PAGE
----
Now more than ever, consumers spend increasing amounts of time on the Internet. With every social media account you sign up for, every picture you post, and status you update, you are sharing information about yourself with the world. How can you be proactive to stay safe online and, “Own IT. Secure IT. Protect IT.”? #BeCyberSmart and take these simple steps to connect with confidence and safely navigate the social media world.
DID YOU KNOW?
- 3.48 billion people worldwide now use social media worldwide. That’s an increase of 9% from 2018. Put another way: 45% of the total world population are using social networks.1
- Digital consumers spend nearly 2.5 hours on social networks and social messaging every day.2
- 69% of U.S. adults use at least one social media site3 and the average American has 7.1 social media accounts.4
SIMPLE TIPS TO OWN IT.
Remember, there is no ‘Delete’ button on the Internet. Share with care, because even if you delete a post or picture from your profile seconds after posting it, chances are someone still saw it.
Update your privacy settings. Set the privacy and security settings to your comfort level for information sharing. Disable geotagging, which allows anyone to see where you are—and where you aren’t—at any given time.
Connect only with people you trust. While some social networks might seem safer for connecting because of the limited personal information shared through them, keep your connections to people you know and trust.
Never click and tell. Limit what information you post on social media—from personal addresses to where you like to grab a coffee. What many people don’t realize is that these seemingly random details are all that criminals need to know to target you, your loved ones, and your physical belongings—online and in the real world. Keep Social Security numbers, account numbers, and passwords private, as well as specific information about yourself, such as your full name, address, birthday, and even vacation plans. Disable location services that allow anyone to see where you are—and where you aren’t—at any given time. Read the Social Media Cybersecurity Tip Sheet for more information.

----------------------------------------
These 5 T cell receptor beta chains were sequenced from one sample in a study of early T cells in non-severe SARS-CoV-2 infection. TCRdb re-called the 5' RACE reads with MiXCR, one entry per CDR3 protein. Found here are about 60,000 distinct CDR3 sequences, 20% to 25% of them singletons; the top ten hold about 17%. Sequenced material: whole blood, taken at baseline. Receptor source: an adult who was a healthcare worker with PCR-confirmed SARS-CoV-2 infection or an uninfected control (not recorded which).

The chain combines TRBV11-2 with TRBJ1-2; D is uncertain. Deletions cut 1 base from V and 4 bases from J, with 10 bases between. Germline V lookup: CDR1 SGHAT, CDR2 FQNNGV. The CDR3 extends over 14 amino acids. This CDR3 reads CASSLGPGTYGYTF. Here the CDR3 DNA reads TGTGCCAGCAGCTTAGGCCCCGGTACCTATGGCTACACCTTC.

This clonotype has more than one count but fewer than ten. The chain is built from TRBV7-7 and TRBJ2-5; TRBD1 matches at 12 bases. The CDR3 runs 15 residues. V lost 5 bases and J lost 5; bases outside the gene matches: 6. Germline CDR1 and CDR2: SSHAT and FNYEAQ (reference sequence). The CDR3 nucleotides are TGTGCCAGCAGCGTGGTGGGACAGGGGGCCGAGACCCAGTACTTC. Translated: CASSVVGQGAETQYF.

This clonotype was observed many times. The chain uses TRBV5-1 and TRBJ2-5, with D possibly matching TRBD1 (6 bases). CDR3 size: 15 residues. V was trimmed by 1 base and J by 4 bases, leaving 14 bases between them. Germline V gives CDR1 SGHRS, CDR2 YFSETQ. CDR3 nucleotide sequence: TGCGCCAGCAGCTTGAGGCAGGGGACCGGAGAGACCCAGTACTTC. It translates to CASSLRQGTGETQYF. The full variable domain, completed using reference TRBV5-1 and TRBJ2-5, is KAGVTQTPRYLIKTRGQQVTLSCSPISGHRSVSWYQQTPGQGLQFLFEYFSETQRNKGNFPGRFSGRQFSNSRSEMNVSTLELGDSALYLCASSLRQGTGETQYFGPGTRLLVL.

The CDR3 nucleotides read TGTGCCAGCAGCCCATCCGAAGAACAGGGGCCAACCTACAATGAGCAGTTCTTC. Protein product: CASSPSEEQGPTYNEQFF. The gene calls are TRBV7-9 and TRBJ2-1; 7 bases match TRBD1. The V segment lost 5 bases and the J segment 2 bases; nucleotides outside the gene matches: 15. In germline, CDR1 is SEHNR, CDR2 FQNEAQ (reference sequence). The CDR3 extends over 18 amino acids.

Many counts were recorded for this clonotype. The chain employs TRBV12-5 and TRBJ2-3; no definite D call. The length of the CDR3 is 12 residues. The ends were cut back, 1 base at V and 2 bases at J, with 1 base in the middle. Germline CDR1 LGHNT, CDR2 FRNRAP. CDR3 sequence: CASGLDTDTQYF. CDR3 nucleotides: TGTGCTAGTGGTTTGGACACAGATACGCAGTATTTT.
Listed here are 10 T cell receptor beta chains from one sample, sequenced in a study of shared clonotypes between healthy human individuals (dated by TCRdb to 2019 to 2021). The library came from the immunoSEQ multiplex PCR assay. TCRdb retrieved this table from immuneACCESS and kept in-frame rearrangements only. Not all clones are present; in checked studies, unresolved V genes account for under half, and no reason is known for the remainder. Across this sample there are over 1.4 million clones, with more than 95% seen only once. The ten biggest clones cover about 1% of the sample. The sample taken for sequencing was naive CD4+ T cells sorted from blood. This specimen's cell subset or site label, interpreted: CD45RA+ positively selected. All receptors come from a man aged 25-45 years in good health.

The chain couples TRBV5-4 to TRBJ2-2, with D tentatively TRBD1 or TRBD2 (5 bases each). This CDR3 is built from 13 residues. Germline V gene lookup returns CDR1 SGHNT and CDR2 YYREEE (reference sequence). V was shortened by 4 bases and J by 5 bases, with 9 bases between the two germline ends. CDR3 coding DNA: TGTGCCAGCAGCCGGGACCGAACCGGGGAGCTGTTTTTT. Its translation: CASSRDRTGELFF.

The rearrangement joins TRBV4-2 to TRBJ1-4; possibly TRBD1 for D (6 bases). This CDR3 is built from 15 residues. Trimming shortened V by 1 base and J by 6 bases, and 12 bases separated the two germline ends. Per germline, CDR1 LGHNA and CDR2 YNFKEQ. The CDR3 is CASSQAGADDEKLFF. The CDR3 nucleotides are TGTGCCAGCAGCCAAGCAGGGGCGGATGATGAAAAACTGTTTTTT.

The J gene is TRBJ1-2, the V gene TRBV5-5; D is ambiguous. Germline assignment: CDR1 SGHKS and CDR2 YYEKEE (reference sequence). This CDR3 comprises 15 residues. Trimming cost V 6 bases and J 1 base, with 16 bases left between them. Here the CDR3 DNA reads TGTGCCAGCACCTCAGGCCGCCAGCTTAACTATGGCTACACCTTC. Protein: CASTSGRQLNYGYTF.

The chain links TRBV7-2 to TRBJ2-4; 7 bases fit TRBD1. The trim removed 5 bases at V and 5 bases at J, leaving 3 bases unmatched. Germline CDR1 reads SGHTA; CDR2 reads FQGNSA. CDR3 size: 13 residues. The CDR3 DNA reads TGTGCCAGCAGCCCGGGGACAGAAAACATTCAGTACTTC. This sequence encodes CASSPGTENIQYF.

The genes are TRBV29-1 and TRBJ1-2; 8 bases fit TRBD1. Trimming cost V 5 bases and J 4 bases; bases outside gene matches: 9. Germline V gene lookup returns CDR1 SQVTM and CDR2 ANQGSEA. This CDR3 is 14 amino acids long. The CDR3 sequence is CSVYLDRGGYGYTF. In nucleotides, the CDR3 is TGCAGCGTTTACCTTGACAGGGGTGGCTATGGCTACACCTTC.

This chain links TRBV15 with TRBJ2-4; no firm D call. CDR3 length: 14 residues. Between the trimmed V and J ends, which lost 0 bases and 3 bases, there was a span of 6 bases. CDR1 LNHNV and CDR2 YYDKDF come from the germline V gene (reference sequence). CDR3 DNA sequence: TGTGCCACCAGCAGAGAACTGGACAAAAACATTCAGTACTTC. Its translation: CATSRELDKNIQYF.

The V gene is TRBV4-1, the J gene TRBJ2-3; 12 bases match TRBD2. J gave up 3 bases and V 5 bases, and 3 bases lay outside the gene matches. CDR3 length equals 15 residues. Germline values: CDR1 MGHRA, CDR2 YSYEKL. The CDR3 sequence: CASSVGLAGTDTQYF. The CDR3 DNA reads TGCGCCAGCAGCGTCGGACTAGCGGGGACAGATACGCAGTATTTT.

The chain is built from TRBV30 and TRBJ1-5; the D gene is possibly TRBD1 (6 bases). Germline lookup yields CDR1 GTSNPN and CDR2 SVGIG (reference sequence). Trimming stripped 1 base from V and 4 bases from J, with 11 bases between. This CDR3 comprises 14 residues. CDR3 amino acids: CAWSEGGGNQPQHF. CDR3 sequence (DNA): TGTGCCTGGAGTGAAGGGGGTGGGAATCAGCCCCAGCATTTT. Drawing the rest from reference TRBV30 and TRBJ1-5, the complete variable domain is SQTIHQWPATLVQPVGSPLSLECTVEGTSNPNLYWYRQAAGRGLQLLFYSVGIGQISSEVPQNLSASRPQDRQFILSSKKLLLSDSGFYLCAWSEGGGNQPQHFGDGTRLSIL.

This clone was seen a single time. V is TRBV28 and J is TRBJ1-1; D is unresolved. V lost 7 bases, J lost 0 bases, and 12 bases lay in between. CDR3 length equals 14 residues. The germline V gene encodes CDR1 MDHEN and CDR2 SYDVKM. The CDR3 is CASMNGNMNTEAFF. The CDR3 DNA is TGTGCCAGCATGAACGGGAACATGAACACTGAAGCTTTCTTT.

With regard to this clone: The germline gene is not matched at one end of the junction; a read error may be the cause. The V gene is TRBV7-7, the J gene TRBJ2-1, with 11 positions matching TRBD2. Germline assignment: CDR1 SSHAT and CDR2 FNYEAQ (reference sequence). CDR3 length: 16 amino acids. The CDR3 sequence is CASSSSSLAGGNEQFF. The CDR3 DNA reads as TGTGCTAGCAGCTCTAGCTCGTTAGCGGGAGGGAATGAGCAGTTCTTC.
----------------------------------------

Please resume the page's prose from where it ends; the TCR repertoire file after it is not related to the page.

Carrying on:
Speak up if you’re uncomfortable. If a friend posts something about you that makes you uncomfortable or you think is inappropriate, let him or her know. Likewise, stay open-minded if a friend approaches you because something you’ve posted makes him or her uncomfortable. People have different tolerances for how much the world knows about them, and it is important to respect those differences. Don’t hesitate to report any instance of cyberbullying you see.
Report suspicious or harassing activity. Work with your social media platform to report and possibly block harassing users. Report an incident if you’ve been a victim of cybercrime. Local and national authorities are ready to assist you.
As a partner in the Department of Homeland Security’s cybersecurity awareness campaign, the Department of Commerce is doing our part to make the Internet safer for everyone by participating in National Cybersecurity Awareness Month (NCSAM). Learn more about NCSAM 2019 and how you can be cyber safe at https://niccs.us-cert.gov/national-cybersecurity-awareness-month-2019.
1Kemp, Simon. “Digital 2019: Global Digital Overview.” DataReportal. January 30, 2019. https://datareportal.com/reports/digital-2019-global-digital-overview.
2Gwi. “Latest 2019 Social Media User Trends Report.” GlobalWebIndex. 2019. https://www.globalwebindex.com/reports/social.
3Newberry, Christina. “130 Social Media Statistics That Matter to Marketers in 2019.” Hootsuite Social Media Management. March 13, 2019. https://blog.hootsuite.com/social-media-statistics-for-social-media-man….